I am a science diplomat surrounded by dogs. How is this possible? Hanging out with a dog, wearing jeans and a fanny pack (or bum bag, whatever you want to call it). Nothing about this scene screams 'diplomat.' If anything, it seems the polar opposite.

That's where we are wrong. Science diplomacy revolves around fostering international collaborations and partnerships to address scientific questions and existing problems. Yes, science diplomacy plays out on the global scene with countries coming together on joint science and technology initiatives. But science diplomacy is not synonymous with people wearing suits and taking meetings in political buildings. This is just one piece of science diplomacy. Science diplomacy takes place in field research in Tanzania, underwater in Cuba, and yes, with dogs in Budapest. 

"Science is our shared language" explained Dr. Marga Gual Soler, Project Director at the AAAS Center for Science Diplomacy today on Twitter. A 2012 piece in Science & Diplomacy suggests that the "new era of science diplomacy... involves non-governmental scientists and academics... even in the absence of formal government-to-government relations and despite occasional political crises." The doing of science -- collaborating, connecting and meeting other scientists from all over the world -- is a core piece of science diplomacy.
Today, the American Association for the Advancement of Science (AAAS) Center for Science Diplomacy (@SciDip) launched the #IAmAScienceDiplomat Twitter campaign. It aims to illustrate science diplomacy activities in action. A quick scroll-through showcases that cross-country collaborations are much-needed for research, learning and progress. I'll say. It has gotten me to where I am today.

Julie Step 1: I did not earn a Masters in Applied Animal Behaviour and Animal Welfare here in the States. That 'u' slipped into 'behavior' might have tipped you off. Instead, my point of entry was the University of Edinburgh, Royal (Dick) School of Veterinary Studies (@TheDickVet) in the UK along with instructors and researchers from Scotland's Rural College (@SRUCResearch). Much of the research on animal welfare does not come from the States -- for example, a major journal in the field is Applied Animal Behaviour Science, again, notice that 'u' -- so I went to a well-established source to learn how to investigate animal behavior and animal well-being.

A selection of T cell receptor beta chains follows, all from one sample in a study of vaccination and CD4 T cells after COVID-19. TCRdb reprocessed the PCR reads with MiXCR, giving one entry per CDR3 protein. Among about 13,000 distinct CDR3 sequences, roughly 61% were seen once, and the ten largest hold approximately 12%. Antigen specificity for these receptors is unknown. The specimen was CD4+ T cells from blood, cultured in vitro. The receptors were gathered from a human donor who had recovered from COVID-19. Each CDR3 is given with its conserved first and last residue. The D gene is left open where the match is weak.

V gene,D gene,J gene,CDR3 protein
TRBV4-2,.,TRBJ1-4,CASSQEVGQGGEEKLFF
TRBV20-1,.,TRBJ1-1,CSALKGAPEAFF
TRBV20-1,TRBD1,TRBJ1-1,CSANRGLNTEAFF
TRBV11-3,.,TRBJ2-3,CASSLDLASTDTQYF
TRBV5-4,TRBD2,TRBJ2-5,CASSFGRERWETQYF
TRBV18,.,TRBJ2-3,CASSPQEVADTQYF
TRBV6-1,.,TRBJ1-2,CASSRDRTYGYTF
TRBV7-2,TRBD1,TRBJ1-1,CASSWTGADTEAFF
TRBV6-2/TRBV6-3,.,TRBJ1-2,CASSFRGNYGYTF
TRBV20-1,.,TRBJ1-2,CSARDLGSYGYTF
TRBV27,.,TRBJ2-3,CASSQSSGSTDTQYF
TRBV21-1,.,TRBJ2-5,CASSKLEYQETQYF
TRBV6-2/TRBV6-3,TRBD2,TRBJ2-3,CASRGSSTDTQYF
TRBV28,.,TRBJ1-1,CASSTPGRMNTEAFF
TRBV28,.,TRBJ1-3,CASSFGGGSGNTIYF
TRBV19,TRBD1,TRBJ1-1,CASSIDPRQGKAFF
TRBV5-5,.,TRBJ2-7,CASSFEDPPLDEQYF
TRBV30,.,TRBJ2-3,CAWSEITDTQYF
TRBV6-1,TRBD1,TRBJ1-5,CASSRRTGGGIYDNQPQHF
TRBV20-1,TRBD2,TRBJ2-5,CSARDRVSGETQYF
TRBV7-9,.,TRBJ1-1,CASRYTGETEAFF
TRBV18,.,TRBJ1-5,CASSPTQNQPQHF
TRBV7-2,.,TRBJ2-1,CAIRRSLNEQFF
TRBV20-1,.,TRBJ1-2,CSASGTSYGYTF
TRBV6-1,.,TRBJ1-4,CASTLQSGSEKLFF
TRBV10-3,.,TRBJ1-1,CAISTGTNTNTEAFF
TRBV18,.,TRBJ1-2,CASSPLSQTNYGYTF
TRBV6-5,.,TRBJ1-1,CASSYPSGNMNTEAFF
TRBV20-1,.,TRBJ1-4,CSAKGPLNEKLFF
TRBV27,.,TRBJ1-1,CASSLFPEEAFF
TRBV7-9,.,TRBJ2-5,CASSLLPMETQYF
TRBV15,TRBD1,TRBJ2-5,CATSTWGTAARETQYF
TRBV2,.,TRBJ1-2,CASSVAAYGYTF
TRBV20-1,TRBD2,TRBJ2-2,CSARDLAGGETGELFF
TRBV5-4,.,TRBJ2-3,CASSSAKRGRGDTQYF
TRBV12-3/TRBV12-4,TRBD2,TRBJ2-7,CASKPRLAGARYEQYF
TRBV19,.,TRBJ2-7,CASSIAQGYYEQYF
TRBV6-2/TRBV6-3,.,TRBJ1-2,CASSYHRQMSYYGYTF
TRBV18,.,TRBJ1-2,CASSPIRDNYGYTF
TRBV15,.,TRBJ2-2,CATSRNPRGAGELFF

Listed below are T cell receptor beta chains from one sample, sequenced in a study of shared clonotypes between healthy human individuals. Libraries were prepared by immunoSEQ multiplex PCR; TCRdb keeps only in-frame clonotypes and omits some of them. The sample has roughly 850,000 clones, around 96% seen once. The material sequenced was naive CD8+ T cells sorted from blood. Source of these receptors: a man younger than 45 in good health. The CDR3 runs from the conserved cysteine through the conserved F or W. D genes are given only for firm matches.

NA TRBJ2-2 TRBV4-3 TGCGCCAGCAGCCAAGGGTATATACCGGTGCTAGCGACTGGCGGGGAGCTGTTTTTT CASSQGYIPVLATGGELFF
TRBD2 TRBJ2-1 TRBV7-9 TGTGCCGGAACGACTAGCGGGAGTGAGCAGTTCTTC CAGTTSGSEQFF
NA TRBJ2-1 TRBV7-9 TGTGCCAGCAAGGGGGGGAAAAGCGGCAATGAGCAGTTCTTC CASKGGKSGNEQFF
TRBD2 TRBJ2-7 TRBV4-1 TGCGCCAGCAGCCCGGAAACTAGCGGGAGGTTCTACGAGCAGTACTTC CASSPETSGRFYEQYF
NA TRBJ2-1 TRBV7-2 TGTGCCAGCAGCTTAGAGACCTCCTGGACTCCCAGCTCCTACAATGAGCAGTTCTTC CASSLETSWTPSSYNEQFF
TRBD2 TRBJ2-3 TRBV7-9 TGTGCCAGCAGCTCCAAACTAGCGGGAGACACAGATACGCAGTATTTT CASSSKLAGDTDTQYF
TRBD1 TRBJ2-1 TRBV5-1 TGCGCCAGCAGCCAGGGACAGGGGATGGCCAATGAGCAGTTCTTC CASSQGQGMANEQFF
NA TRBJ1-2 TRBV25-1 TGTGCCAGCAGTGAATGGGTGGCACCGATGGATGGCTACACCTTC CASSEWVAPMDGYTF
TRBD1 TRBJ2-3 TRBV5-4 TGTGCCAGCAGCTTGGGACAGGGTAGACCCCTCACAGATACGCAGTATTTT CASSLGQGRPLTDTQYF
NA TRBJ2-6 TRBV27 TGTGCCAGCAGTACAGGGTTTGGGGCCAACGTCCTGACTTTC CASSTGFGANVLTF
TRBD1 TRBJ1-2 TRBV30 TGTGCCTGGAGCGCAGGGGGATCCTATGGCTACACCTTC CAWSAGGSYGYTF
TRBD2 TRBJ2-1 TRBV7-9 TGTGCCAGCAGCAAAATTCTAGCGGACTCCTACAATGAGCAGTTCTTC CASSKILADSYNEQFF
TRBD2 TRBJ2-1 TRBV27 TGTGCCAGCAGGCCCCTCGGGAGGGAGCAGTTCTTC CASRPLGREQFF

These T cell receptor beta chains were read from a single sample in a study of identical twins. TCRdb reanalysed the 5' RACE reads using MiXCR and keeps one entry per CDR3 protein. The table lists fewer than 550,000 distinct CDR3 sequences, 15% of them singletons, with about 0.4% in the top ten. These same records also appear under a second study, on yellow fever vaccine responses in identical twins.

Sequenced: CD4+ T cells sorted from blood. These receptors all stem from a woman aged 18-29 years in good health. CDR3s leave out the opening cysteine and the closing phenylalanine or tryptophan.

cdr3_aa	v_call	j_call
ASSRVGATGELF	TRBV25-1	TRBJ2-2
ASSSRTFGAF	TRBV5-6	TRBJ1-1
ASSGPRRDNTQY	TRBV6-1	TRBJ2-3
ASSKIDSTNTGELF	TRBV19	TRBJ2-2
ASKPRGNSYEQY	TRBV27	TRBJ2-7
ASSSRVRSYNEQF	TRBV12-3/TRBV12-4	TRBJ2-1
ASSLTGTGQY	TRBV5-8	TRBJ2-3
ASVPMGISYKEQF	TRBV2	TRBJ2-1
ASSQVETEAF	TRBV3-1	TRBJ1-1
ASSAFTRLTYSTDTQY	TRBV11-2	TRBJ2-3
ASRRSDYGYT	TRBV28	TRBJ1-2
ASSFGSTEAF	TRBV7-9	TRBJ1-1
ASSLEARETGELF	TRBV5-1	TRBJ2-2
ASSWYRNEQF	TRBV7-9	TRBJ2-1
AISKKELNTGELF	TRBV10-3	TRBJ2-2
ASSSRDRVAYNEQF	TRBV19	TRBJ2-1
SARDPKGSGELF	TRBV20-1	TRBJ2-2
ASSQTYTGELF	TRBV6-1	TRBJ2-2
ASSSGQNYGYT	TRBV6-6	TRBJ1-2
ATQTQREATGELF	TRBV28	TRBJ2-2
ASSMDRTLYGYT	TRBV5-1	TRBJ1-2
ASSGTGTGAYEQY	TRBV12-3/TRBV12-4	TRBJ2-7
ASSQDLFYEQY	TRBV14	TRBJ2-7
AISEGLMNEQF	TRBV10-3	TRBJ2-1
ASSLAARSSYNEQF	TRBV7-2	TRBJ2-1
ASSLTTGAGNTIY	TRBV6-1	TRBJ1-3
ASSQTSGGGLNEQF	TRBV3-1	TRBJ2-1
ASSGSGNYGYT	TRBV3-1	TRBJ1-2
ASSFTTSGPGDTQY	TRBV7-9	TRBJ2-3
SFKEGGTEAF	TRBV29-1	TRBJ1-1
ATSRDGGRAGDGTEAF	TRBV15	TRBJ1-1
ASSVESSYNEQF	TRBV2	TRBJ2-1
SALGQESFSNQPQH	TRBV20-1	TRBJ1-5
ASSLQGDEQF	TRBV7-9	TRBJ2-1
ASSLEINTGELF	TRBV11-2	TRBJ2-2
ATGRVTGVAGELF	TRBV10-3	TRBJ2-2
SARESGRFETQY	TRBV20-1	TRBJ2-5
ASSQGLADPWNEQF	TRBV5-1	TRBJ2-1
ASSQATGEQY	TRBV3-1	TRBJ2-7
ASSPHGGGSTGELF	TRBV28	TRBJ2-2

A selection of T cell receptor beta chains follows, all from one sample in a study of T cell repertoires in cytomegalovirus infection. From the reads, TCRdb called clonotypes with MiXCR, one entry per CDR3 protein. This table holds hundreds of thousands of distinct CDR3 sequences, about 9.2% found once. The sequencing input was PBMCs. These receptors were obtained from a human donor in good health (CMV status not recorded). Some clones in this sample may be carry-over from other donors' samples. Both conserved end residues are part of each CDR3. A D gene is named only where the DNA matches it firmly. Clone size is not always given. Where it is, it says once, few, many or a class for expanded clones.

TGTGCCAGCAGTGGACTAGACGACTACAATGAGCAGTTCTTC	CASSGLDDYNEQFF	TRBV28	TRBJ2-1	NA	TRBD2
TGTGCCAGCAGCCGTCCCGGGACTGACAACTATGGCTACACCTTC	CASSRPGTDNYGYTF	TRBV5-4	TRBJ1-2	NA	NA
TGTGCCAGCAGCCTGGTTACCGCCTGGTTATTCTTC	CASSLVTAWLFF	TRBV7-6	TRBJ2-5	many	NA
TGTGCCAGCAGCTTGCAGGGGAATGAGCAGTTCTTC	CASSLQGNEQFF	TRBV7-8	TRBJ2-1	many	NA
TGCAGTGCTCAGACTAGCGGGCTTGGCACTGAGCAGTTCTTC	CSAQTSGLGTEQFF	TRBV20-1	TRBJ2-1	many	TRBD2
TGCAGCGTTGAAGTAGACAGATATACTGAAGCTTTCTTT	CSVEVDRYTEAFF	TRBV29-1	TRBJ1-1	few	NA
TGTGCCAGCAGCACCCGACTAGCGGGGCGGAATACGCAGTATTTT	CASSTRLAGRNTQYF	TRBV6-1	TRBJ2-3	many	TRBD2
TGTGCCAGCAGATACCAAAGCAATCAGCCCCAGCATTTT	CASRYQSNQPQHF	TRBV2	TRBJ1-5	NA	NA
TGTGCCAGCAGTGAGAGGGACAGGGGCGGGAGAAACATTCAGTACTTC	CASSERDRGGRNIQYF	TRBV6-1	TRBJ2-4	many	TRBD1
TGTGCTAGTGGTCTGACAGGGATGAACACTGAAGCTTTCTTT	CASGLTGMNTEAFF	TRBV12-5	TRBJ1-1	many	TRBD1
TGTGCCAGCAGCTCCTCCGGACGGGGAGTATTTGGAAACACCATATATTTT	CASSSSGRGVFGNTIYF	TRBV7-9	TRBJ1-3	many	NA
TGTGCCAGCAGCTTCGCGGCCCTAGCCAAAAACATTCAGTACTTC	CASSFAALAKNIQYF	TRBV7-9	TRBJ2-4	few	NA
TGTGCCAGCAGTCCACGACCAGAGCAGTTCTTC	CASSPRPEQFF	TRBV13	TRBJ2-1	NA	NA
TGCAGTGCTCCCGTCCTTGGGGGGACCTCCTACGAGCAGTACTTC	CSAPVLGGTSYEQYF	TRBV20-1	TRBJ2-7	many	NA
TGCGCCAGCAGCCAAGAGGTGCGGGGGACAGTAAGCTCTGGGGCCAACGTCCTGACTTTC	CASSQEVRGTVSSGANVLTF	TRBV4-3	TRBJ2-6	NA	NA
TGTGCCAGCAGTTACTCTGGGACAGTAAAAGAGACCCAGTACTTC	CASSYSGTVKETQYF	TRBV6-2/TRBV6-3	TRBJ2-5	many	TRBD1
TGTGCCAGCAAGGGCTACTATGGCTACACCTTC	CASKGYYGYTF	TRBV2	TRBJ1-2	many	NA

Julie Step 2: Go to where the dogs are. Since 1994, the Family Dog Project (@FamDogProject, Facebook) in Budapest has investigated questions of dog behavior and cognition. For my Masters research -- on the 'guilty look' in dogs -- I joined them to learn the methods of the field while working alongside colleagues from Hungary, Austria, France, Germany, Poland, and other countries.
Of course, dogs aren't aware of international research efforts on their behalf. Companion dogs show up to our studies, they have a good time, and they go home. But our efforts do affect them. Dog well-being and welfare can be improved through our collaborations, and this is one way science diplomacy can make strides.
Take the example of tail docking: in some countries, docking tails and cropping ears for cosmetic purposes is the norm. Elsewhere, like the United Kingdom, tail docking for cosmetic purposes is mostly prohibited, the result of the blending of research, public opinion, and practice. Tails, one study found, are quite useful to dogs (go figure!), particularly for intra-specific communication (meaning communication between members of the same species, aka dog-dog communication). Other studies highlight that the "simple" wag is quite nuanced and not "simple" at all. Should different countries really hold different opinions on cosmetic tail docking, or is this an area where a dog's tail should do the talking? If the UK view spreads to other countries, it is safe to say that scientists acting in diplomatic roles will help dog behavior and welfare research get traction in international politics.
Image: An American researcher (me on the left) and a German researcher (Jenifer Bentlage) with Michel (the dog) at the Family Dog Project in Budapest, Hungary. Image from Hecht et al. (2012). Behavioral assessment and owner perceptions of behaviors associated with guilt in dogs. Applied Animal Behaviour Science. 139, 134-142.